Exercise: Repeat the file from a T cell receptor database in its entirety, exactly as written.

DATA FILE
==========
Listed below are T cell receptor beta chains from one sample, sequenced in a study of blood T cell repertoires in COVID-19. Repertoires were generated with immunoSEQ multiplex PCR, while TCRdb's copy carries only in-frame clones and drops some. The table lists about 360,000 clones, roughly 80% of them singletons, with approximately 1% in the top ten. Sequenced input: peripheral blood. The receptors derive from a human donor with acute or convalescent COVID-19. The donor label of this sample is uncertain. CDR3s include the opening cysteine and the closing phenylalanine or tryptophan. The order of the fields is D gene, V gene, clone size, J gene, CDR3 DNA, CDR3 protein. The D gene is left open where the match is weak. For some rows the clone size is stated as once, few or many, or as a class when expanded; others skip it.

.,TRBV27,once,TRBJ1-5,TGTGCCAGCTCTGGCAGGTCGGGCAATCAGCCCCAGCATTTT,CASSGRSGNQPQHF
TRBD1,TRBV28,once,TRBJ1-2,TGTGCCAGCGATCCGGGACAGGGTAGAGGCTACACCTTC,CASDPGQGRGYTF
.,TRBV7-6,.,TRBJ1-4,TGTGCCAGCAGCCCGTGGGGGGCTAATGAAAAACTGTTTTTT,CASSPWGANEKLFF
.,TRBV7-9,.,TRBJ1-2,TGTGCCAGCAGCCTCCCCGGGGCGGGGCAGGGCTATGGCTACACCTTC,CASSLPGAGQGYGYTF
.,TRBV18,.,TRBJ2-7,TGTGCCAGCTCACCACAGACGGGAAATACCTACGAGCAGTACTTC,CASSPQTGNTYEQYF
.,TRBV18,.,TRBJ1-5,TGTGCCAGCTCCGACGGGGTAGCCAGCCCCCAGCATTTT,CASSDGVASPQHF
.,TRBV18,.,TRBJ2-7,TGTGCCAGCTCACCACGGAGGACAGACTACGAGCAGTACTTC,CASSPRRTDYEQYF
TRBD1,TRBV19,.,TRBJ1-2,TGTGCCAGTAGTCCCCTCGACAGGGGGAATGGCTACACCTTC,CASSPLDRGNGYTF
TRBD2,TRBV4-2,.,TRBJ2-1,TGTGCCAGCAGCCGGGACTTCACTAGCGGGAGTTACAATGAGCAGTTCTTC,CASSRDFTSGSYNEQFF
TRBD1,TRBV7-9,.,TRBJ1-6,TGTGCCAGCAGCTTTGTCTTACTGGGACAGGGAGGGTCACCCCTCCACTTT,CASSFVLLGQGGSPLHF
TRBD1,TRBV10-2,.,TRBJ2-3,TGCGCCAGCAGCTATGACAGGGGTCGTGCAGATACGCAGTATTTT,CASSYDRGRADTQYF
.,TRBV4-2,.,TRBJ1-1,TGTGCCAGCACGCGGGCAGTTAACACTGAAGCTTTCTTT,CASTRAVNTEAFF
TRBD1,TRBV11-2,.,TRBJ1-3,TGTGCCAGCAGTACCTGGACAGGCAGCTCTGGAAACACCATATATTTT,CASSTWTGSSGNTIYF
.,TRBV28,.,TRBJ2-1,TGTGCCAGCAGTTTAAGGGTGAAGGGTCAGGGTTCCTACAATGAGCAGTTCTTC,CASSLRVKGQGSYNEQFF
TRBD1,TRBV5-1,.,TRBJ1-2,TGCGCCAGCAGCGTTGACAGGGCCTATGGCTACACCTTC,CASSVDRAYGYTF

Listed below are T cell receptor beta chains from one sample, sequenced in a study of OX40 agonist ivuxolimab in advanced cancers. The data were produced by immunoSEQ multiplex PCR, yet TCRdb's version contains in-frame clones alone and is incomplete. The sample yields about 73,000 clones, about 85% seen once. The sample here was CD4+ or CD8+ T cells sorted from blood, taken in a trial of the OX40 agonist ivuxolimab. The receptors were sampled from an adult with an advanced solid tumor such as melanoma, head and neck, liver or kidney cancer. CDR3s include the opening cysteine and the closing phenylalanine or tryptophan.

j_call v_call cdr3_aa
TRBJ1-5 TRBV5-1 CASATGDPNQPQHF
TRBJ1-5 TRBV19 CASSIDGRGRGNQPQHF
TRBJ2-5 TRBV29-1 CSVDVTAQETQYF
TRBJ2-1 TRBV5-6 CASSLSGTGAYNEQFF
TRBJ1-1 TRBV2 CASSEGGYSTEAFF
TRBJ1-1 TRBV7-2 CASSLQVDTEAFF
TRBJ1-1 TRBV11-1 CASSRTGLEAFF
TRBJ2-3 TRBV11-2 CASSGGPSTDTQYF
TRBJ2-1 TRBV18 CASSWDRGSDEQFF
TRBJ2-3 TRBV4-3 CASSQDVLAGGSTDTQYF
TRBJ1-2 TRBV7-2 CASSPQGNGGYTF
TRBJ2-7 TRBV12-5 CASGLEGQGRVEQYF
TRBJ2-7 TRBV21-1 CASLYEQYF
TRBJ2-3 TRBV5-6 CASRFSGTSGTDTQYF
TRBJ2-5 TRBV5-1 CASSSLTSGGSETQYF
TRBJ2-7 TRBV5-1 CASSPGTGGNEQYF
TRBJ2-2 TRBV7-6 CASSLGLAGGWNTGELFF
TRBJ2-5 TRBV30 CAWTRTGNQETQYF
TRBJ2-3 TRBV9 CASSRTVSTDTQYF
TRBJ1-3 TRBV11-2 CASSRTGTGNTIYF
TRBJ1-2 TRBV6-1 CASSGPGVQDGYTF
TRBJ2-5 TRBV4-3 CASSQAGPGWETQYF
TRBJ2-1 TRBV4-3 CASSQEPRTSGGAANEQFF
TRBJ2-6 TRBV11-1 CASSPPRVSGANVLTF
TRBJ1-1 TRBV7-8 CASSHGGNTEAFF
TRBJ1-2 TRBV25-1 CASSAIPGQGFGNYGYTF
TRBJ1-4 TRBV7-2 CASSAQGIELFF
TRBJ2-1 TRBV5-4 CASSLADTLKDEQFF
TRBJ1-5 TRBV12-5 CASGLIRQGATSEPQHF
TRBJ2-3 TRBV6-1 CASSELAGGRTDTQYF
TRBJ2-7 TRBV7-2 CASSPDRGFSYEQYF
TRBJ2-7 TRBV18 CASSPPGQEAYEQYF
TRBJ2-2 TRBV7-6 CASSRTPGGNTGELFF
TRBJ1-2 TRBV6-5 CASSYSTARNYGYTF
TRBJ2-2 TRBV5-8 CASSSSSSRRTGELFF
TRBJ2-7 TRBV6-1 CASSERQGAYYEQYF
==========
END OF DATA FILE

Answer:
Listed below are T cell receptor beta chains from one sample, sequenced in a study of blood T cell repertoires in COVID-19. Repertoires were generated with immunoSEQ multiplex PCR, while TCRdb's copy carries only in-frame clones and drops some. The table lists about 360,000 clones, roughly 80% of them singletons, with approximately 1% in the top ten. Sequenced input: peripheral blood. The receptors derive from a human donor with acute or convalescent COVID-19. The donor label of this sample is uncertain. CDR3s include the opening cysteine and the closing phenylalanine or tryptophan. The order of the fields is D gene, V gene, clone size, J gene, CDR3 DNA, CDR3 protein. The D gene is left open where the match is weak. For some rows the clone size is stated as once, few or many, or as a class when expanded; others skip it.

.,TRBV27,once,TRBJ1-5,TGTGCCAGCTCTGGCAGGTCGGGCAATCAGCCCCAGCATTTT,CASSGRSGNQPQHF
TRBD1,TRBV28,once,TRBJ1-2,TGTGCCAGCGATCCGGGACAGGGTAGAGGCTACACCTTC,CASDPGQGRGYTF
.,TRBV7-6,.,TRBJ1-4,TGTGCCAGCAGCCCGTGGGGGGCTAATGAAAAACTGTTTTTT,CASSPWGANEKLFF
.,TRBV7-9,.,TRBJ1-2,TGTGCCAGCAGCCTCCCCGGGGCGGGGCAGGGCTATGGCTACACCTTC,CASSLPGAGQGYGYTF
.,TRBV18,.,TRBJ2-7,TGTGCCAGCTCACCACAGACGGGAAATACCTACGAGCAGTACTTC,CASSPQTGNTYEQYF
.,TRBV18,.,TRBJ1-5,TGTGCCAGCTCCGACGGGGTAGCCAGCCCCCAGCATTTT,CASSDGVASPQHF
.,TRBV18,.,TRBJ2-7,TGTGCCAGCTCACCACGGAGGACAGACTACGAGCAGTACTTC,CASSPRRTDYEQYF
TRBD1,TRBV19,.,TRBJ1-2,TGTGCCAGTAGTCCCCTCGACAGGGGGAATGGCTACACCTTC,CASSPLDRGNGYTF
TRBD2,TRBV4-2,.,TRBJ2-1,TGTGCCAGCAGCCGGGACTTCACTAGCGGGAGTTACAATGAGCAGTTCTTC,CASSRDFTSGSYNEQFF
TRBD1,TRBV7-9,.,TRBJ1-6,TGTGCCAGCAGCTTTGTCTTACTGGGACAGGGAGGGTCACCCCTCCACTTT,CASSFVLLGQGGSPLHF
TRBD1,TRBV10-2,.,TRBJ2-3,TGCGCCAGCAGCTATGACAGGGGTCGTGCAGATACGCAGTATTTT,CASSYDRGRADTQYF
.,TRBV4-2,.,TRBJ1-1,TGTGCCAGCACGCGGGCAGTTAACACTGAAGCTTTCTTT,CASTRAVNTEAFF
TRBD1,TRBV11-2,.,TRBJ1-3,TGTGCCAGCAGTACCTGGACAGGCAGCTCTGGAAACACCATATATTTT,CASSTWTGSSGNTIYF
.,TRBV28,.,TRBJ2-1,TGTGCCAGCAGTTTAAGGGTGAAGGGTCAGGGTTCCTACAATGAGCAGTTCTTC,CASSLRVKGQGSYNEQFF
TRBD1,TRBV5-1,.,TRBJ1-2,TGCGCCAGCAGCGTTGACAGGGCCTATGGCTACACCTTC,CASSVDRAYGYTF

Listed below are T cell receptor beta chains from one sample, sequenced in a study of OX40 agonist ivuxolimab in advanced cancers. The data were produced by immunoSEQ multiplex PCR, yet TCRdb's version contains in-frame clones alone and is incomplete. The sample yields about 73,000 clones, about 85% seen once. The sample here was CD4+ or CD8+ T cells sorted from blood, taken in a trial of the OX40 agonist ivuxolimab. The receptors were sampled from an adult with an advanced solid tumor such as melanoma, head and neck, liver or kidney cancer. CDR3s include the opening cysteine and the closing phenylalanine or tryptophan.

j_call v_call cdr3_aa
TRBJ1-5 TRBV5-1 CASATGDPNQPQHF
TRBJ1-5 TRBV19 CASSIDGRGRGNQPQHF
TRBJ2-5 TRBV29-1 CSVDVTAQETQYF
TRBJ2-1 TRBV5-6 CASSLSGTGAYNEQFF
TRBJ1-1 TRBV2 CASSEGGYSTEAFF
TRBJ1-1 TRBV7-2 CASSLQVDTEAFF
TRBJ1-1 TRBV11-1 CASSRTGLEAFF
TRBJ2-3 TRBV11-2 CASSGGPSTDTQYF
TRBJ2-1 TRBV18 CASSWDRGSDEQFF
TRBJ2-3 TRBV4-3 CASSQDVLAGGSTDTQYF
TRBJ1-2 TRBV7-2 CASSPQGNGGYTF
TRBJ2-7 TRBV12-5 CASGLEGQGRVEQYF
TRBJ2-7 TRBV21-1 CASLYEQYF
TRBJ2-3 TRBV5-6 CASRFSGTSGTDTQYF
TRBJ2-5 TRBV5-1 CASSSLTSGGSETQYF
TRBJ2-7 TRBV5-1 CASSPGTGGNEQYF
TRBJ2-2 TRBV7-6 CASSLGLAGGWNTGELFF
TRBJ2-5 TRBV30 CAWTRTGNQETQYF
TRBJ2-3 TRBV9 CASSRTVSTDTQYF
TRBJ1-3 TRBV11-2 CASSRTGTGNTIYF
TRBJ1-2 TRBV6-1 CASSGPGVQDGYTF
TRBJ2-5 TRBV4-3 CASSQAGPGWETQYF
TRBJ2-1 TRBV4-3 CASSQEPRTSGGAANEQFF
TRBJ2-6 TRBV11-1 CASSPPRVSGANVLTF
TRBJ1-1 TRBV7-8 CASSHGGNTEAFF
TRBJ1-2 TRBV25-1 CASSAIPGQGFGNYGYTF
TRBJ1-4 TRBV7-2 CASSAQGIELFF
TRBJ2-1 TRBV5-4 CASSLADTLKDEQFF
TRBJ1-5 TRBV12-5 CASGLIRQGATSEPQHF
TRBJ2-3 TRBV6-1 CASSELAGGRTDTQYF
TRBJ2-7 TRBV7-2 CASSPDRGFSYEQYF
TRBJ2-7 TRBV18 CASSPPGQEAYEQYF
TRBJ2-2 TRBV7-6 CASSRTPGGNTGELFF
TRBJ1-2 TRBV6-5 CASSYSTARNYGYTF
TRBJ2-2 TRBV5-8 CASSSSSSRRTGELFF
TRBJ2-7 TRBV6-1 CASSERQGAYYEQYF